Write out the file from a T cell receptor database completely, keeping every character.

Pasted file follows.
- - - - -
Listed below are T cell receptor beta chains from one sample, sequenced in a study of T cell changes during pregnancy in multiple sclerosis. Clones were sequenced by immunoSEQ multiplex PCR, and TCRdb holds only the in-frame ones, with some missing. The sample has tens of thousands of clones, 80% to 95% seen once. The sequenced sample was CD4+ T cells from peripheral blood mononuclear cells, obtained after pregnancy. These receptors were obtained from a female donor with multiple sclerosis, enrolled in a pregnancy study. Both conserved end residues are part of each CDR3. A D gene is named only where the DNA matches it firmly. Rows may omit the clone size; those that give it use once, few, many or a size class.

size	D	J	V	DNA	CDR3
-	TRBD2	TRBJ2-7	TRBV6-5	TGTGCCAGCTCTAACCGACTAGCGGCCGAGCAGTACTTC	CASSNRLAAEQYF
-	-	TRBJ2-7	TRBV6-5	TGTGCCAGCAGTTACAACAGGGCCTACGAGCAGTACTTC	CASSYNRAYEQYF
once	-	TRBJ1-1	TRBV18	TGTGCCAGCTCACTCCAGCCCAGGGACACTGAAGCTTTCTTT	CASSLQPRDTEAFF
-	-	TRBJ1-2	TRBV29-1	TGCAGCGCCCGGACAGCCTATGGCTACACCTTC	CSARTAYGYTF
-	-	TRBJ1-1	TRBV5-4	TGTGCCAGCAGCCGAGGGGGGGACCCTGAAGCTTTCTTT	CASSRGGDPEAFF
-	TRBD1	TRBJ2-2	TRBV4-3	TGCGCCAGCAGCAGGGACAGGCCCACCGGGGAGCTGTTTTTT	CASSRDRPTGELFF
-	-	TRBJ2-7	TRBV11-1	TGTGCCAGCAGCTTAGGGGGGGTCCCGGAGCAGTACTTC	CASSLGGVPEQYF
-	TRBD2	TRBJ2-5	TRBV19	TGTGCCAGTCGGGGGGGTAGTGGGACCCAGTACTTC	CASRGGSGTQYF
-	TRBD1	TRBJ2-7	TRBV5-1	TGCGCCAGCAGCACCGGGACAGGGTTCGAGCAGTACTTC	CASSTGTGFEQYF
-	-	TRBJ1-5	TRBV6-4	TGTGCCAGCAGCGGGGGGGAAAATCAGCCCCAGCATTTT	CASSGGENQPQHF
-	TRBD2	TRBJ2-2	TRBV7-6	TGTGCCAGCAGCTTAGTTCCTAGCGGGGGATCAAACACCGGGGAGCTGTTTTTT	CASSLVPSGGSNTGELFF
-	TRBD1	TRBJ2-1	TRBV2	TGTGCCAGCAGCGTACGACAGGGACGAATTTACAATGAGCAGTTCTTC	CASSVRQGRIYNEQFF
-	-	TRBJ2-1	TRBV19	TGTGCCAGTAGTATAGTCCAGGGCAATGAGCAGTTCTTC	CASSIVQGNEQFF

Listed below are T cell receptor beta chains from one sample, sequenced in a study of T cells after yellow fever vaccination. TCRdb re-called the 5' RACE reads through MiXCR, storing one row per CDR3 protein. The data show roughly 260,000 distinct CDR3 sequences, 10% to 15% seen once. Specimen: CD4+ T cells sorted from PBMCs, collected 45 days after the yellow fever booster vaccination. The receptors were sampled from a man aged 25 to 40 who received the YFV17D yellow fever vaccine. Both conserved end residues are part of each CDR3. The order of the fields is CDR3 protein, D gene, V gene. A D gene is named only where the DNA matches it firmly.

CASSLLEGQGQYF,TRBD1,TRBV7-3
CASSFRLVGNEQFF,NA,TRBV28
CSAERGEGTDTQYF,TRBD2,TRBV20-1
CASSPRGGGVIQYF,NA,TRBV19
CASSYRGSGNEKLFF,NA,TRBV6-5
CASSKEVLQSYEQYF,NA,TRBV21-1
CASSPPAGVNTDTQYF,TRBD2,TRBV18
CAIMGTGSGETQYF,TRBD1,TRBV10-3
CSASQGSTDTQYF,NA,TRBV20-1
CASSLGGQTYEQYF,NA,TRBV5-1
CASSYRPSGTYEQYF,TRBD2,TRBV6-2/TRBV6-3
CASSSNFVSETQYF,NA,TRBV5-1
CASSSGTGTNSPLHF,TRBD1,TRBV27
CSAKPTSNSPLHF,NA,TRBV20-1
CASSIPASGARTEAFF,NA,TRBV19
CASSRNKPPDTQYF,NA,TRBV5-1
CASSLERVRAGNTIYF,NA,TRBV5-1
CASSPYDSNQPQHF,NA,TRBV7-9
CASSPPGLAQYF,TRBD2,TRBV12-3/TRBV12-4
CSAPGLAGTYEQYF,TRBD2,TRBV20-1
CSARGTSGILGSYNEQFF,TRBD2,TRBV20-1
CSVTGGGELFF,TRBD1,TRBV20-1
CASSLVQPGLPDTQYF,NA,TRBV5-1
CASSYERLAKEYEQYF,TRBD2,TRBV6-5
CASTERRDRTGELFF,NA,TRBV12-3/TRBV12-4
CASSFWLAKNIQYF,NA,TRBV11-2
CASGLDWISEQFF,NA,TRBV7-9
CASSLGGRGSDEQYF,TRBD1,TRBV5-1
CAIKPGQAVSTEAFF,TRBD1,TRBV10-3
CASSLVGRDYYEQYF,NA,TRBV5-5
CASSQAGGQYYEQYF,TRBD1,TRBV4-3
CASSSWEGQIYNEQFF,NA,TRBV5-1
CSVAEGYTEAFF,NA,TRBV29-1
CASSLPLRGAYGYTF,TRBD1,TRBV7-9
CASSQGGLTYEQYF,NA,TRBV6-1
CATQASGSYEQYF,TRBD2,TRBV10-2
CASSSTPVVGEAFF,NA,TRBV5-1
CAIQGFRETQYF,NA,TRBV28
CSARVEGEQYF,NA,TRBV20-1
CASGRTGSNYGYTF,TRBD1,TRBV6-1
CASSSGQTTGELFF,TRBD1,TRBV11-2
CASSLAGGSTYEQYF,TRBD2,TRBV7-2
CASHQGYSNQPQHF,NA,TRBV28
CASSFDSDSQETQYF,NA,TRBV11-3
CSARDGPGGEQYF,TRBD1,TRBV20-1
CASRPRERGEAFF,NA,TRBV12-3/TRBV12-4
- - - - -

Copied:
Listed below are T cell receptor beta chains from one sample, sequenced in a study of T cell changes during pregnancy in multiple sclerosis. Clones were sequenced by immunoSEQ multiplex PCR, and TCRdb holds only the in-frame ones, with some missing. The sample has tens of thousands of clones, 80% to 95% seen once. The sequenced sample was CD4+ T cells from peripheral blood mononuclear cells, obtained after pregnancy. These receptors were obtained from a female donor with multiple sclerosis, enrolled in a pregnancy study. Both conserved end residues are part of each CDR3. A D gene is named only where the DNA matches it firmly. Rows may omit the clone size; those that give it use once, few, many or a size class.

size	D	J	V	DNA	CDR3
-	TRBD2	TRBJ2-7	TRBV6-5	TGTGCCAGCTCTAACCGACTAGCGGCCGAGCAGTACTTC	CASSNRLAAEQYF
-	-	TRBJ2-7	TRBV6-5	TGTGCCAGCAGTTACAACAGGGCCTACGAGCAGTACTTC	CASSYNRAYEQYF
once	-	TRBJ1-1	TRBV18	TGTGCCAGCTCACTCCAGCCCAGGGACACTGAAGCTTTCTTT	CASSLQPRDTEAFF
-	-	TRBJ1-2	TRBV29-1	TGCAGCGCCCGGACAGCCTATGGCTACACCTTC	CSARTAYGYTF
-	-	TRBJ1-1	TRBV5-4	TGTGCCAGCAGCCGAGGGGGGGACCCTGAAGCTTTCTTT	CASSRGGDPEAFF
-	TRBD1	TRBJ2-2	TRBV4-3	TGCGCCAGCAGCAGGGACAGGCCCACCGGGGAGCTGTTTTTT	CASSRDRPTGELFF
-	-	TRBJ2-7	TRBV11-1	TGTGCCAGCAGCTTAGGGGGGGTCCCGGAGCAGTACTTC	CASSLGGVPEQYF
-	TRBD2	TRBJ2-5	TRBV19	TGTGCCAGTCGGGGGGGTAGTGGGACCCAGTACTTC	CASRGGSGTQYF
-	TRBD1	TRBJ2-7	TRBV5-1	TGCGCCAGCAGCACCGGGACAGGGTTCGAGCAGTACTTC	CASSTGTGFEQYF
-	-	TRBJ1-5	TRBV6-4	TGTGCCAGCAGCGGGGGGGAAAATCAGCCCCAGCATTTT	CASSGGENQPQHF
-	TRBD2	TRBJ2-2	TRBV7-6	TGTGCCAGCAGCTTAGTTCCTAGCGGGGGATCAAACACCGGGGAGCTGTTTTTT	CASSLVPSGGSNTGELFF
-	TRBD1	TRBJ2-1	TRBV2	TGTGCCAGCAGCGTACGACAGGGACGAATTTACAATGAGCAGTTCTTC	CASSVRQGRIYNEQFF
-	-	TRBJ2-1	TRBV19	TGTGCCAGTAGTATAGTCCAGGGCAATGAGCAGTTCTTC	CASSIVQGNEQFF

Listed below are T cell receptor beta chains from one sample, sequenced in a study of T cells after yellow fever vaccination. TCRdb re-called the 5' RACE reads through MiXCR, storing one row per CDR3 protein. The data show roughly 260,000 distinct CDR3 sequences, 10% to 15% seen once. Specimen: CD4+ T cells sorted from PBMCs, collected 45 days after the yellow fever booster vaccination. The receptors were sampled from a man aged 25 to 40 who received the YFV17D yellow fever vaccine. Both conserved end residues are part of each CDR3. The order of the fields is CDR3 protein, D gene, V gene. A D gene is named only where the DNA matches it firmly.

CASSLLEGQGQYF,TRBD1,TRBV7-3
CASSFRLVGNEQFF,NA,TRBV28
CSAERGEGTDTQYF,TRBD2,TRBV20-1
CASSPRGGGVIQYF,NA,TRBV19
CASSYRGSGNEKLFF,NA,TRBV6-5
CASSKEVLQSYEQYF,NA,TRBV21-1
CASSPPAGVNTDTQYF,TRBD2,TRBV18
CAIMGTGSGETQYF,TRBD1,TRBV10-3
CSASQGSTDTQYF,NA,TRBV20-1
CASSLGGQTYEQYF,NA,TRBV5-1
CASSYRPSGTYEQYF,TRBD2,TRBV6-2/TRBV6-3
CASSSNFVSETQYF,NA,TRBV5-1
CASSSGTGTNSPLHF,TRBD1,TRBV27
CSAKPTSNSPLHF,NA,TRBV20-1
CASSIPASGARTEAFF,NA,TRBV19
CASSRNKPPDTQYF,NA,TRBV5-1
CASSLERVRAGNTIYF,NA,TRBV5-1
CASSPYDSNQPQHF,NA,TRBV7-9
CASSPPGLAQYF,TRBD2,TRBV12-3/TRBV12-4
CSAPGLAGTYEQYF,TRBD2,TRBV20-1
CSARGTSGILGSYNEQFF,TRBD2,TRBV20-1
CSVTGGGELFF,TRBD1,TRBV20-1
CASSLVQPGLPDTQYF,NA,TRBV5-1
CASSYERLAKEYEQYF,TRBD2,TRBV6-5
CASTERRDRTGELFF,NA,TRBV12-3/TRBV12-4
CASSFWLAKNIQYF,NA,TRBV11-2
CASGLDWISEQFF,NA,TRBV7-9
CASSLGGRGSDEQYF,TRBD1,TRBV5-1
CAIKPGQAVSTEAFF,TRBD1,TRBV10-3
CASSLVGRDYYEQYF,NA,TRBV5-5
CASSQAGGQYYEQYF,TRBD1,TRBV4-3
CASSSWEGQIYNEQFF,NA,TRBV5-1
CSVAEGYTEAFF,NA,TRBV29-1
CASSLPLRGAYGYTF,TRBD1,TRBV7-9
CASSQGGLTYEQYF,NA,TRBV6-1
CATQASGSYEQYF,TRBD2,TRBV10-2
CASSSTPVVGEAFF,NA,TRBV5-1
CAIQGFRETQYF,NA,TRBV28
CSARVEGEQYF,NA,TRBV20-1
CASGRTGSNYGYTF,TRBD1,TRBV6-1
CASSSGQTTGELFF,TRBD1,TRBV11-2
CASSLAGGSTYEQYF,TRBD2,TRBV7-2
CASHQGYSNQPQHF,NA,TRBV28
CASSFDSDSQETQYF,NA,TRBV11-3
CSARDGPGGEQYF,TRBD1,TRBV20-1
CASRPRERGEAFF,NA,TRBV12-3/TRBV12-4